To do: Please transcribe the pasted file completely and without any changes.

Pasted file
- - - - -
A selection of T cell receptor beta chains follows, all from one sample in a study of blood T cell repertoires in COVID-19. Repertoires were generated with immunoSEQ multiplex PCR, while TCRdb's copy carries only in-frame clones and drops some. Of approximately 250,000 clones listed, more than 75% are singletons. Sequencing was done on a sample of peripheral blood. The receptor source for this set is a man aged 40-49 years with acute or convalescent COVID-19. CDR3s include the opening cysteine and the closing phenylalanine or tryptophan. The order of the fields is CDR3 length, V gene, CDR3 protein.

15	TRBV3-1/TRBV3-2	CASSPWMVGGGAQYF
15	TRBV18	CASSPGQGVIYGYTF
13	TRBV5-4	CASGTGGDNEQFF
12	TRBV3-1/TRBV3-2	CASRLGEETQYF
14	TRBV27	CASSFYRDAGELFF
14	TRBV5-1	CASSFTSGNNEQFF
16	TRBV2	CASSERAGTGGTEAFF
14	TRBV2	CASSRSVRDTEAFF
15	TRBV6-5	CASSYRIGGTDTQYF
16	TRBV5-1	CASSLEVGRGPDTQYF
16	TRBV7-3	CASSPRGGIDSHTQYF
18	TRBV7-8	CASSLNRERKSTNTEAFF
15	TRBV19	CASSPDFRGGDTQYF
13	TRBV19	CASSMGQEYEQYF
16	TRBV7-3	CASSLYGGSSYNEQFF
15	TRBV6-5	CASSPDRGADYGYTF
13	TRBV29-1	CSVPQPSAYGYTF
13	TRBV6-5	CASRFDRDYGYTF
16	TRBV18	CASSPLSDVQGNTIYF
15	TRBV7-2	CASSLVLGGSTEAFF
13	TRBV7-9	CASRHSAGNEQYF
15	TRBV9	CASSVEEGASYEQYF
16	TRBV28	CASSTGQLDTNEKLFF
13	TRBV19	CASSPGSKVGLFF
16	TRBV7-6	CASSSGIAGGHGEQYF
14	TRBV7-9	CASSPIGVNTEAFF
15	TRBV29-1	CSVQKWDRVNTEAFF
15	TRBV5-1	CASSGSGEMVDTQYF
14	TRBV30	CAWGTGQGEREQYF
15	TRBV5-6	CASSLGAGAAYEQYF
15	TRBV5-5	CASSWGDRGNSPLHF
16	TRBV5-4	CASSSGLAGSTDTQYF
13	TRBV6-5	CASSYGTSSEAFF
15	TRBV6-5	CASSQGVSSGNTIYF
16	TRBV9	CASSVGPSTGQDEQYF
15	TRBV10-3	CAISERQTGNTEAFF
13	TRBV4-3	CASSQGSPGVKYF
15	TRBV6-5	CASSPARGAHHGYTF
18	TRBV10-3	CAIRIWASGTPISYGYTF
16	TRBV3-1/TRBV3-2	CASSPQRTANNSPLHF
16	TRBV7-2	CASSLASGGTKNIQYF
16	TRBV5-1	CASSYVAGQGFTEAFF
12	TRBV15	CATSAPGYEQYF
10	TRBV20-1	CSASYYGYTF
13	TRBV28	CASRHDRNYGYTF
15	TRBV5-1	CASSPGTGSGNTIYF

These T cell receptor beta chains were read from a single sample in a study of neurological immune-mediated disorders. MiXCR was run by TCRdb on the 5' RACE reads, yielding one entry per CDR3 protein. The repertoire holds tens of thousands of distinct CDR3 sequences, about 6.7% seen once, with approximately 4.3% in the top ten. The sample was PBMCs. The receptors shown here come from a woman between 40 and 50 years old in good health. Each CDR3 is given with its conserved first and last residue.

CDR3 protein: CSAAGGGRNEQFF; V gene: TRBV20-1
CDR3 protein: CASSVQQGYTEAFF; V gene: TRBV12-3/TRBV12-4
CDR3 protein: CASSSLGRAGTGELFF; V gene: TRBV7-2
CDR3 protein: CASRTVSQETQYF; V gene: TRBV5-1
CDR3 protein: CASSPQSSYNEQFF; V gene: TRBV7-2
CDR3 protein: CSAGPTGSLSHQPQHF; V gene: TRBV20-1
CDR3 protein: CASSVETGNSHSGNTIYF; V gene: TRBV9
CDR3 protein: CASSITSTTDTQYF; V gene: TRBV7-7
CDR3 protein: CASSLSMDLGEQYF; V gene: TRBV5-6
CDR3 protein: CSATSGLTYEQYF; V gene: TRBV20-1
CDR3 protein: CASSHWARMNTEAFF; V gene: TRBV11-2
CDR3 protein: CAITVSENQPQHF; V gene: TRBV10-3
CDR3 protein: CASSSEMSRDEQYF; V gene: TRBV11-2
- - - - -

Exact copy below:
A selection of T cell receptor beta chains follows, all from one sample in a study of blood T cell repertoires in COVID-19. Repertoires were generated with immunoSEQ multiplex PCR, while TCRdb's copy carries only in-frame clones and drops some. Of approximately 250,000 clones listed, more than 75% are singletons. Sequencing was done on a sample of peripheral blood. The receptor source for this set is a man aged 40-49 years with acute or convalescent COVID-19. CDR3s include the opening cysteine and the closing phenylalanine or tryptophan. The order of the fields is CDR3 length, V gene, CDR3 protein.

15	TRBV3-1/TRBV3-2	CASSPWMVGGGAQYF
15	TRBV18	CASSPGQGVIYGYTF
13	TRBV5-4	CASGTGGDNEQFF
12	TRBV3-1/TRBV3-2	CASRLGEETQYF
14	TRBV27	CASSFYRDAGELFF
14	TRBV5-1	CASSFTSGNNEQFF
16	TRBV2	CASSERAGTGGTEAFF
14	TRBV2	CASSRSVRDTEAFF
15	TRBV6-5	CASSYRIGGTDTQYF
16	TRBV5-1	CASSLEVGRGPDTQYF
16	TRBV7-3	CASSPRGGIDSHTQYF
18	TRBV7-8	CASSLNRERKSTNTEAFF
15	TRBV19	CASSPDFRGGDTQYF
13	TRBV19	CASSMGQEYEQYF
16	TRBV7-3	CASSLYGGSSYNEQFF
15	TRBV6-5	CASSPDRGADYGYTF
13	TRBV29-1	CSVPQPSAYGYTF
13	TRBV6-5	CASRFDRDYGYTF
16	TRBV18	CASSPLSDVQGNTIYF
15	TRBV7-2	CASSLVLGGSTEAFF
13	TRBV7-9	CASRHSAGNEQYF
15	TRBV9	CASSVEEGASYEQYF
16	TRBV28	CASSTGQLDTNEKLFF
13	TRBV19	CASSPGSKVGLFF
16	TRBV7-6	CASSSGIAGGHGEQYF
14	TRBV7-9	CASSPIGVNTEAFF
15	TRBV29-1	CSVQKWDRVNTEAFF
15	TRBV5-1	CASSGSGEMVDTQYF
14	TRBV30	CAWGTGQGEREQYF
15	TRBV5-6	CASSLGAGAAYEQYF
15	TRBV5-5	CASSWGDRGNSPLHF
16	TRBV5-4	CASSSGLAGSTDTQYF
13	TRBV6-5	CASSYGTSSEAFF
15	TRBV6-5	CASSQGVSSGNTIYF
16	TRBV9	CASSVGPSTGQDEQYF
15	TRBV10-3	CAISERQTGNTEAFF
13	TRBV4-3	CASSQGSPGVKYF
15	TRBV6-5	CASSPARGAHHGYTF
18	TRBV10-3	CAIRIWASGTPISYGYTF
16	TRBV3-1/TRBV3-2	CASSPQRTANNSPLHF
16	TRBV7-2	CASSLASGGTKNIQYF
16	TRBV5-1	CASSYVAGQGFTEAFF
12	TRBV15	CATSAPGYEQYF
10	TRBV20-1	CSASYYGYTF
13	TRBV28	CASRHDRNYGYTF
15	TRBV5-1	CASSPGTGSGNTIYF

These T cell receptor beta chains were read from a single sample in a study of neurological immune-mediated disorders. MiXCR was run by TCRdb on the 5' RACE reads, yielding one entry per CDR3 protein. The repertoire holds tens of thousands of distinct CDR3 sequences, about 6.7% seen once, with approximately 4.3% in the top ten. The sample was PBMCs. The receptors shown here come from a woman between 40 and 50 years old in good health. Each CDR3 is given with its conserved first and last residue.

CDR3 protein: CSAAGGGRNEQFF; V gene: TRBV20-1
CDR3 protein: CASSVQQGYTEAFF; V gene: TRBV12-3/TRBV12-4
CDR3 protein: CASSSLGRAGTGELFF; V gene: TRBV7-2
CDR3 protein: CASRTVSQETQYF; V gene: TRBV5-1
CDR3 protein: CASSPQSSYNEQFF; V gene: TRBV7-2
CDR3 protein: CSAGPTGSLSHQPQHF; V gene: TRBV20-1
CDR3 protein: CASSVETGNSHSGNTIYF; V gene: TRBV9
CDR3 protein: CASSITSTTDTQYF; V gene: TRBV7-7
CDR3 protein: CASSLSMDLGEQYF; V gene: TRBV5-6
CDR3 protein: CSATSGLTYEQYF; V gene: TRBV20-1
CDR3 protein: CASSHWARMNTEAFF; V gene: TRBV11-2
CDR3 protein: CAITVSENQPQHF; V gene: TRBV10-3
CDR3 protein: CASSSEMSRDEQYF; V gene: TRBV11-2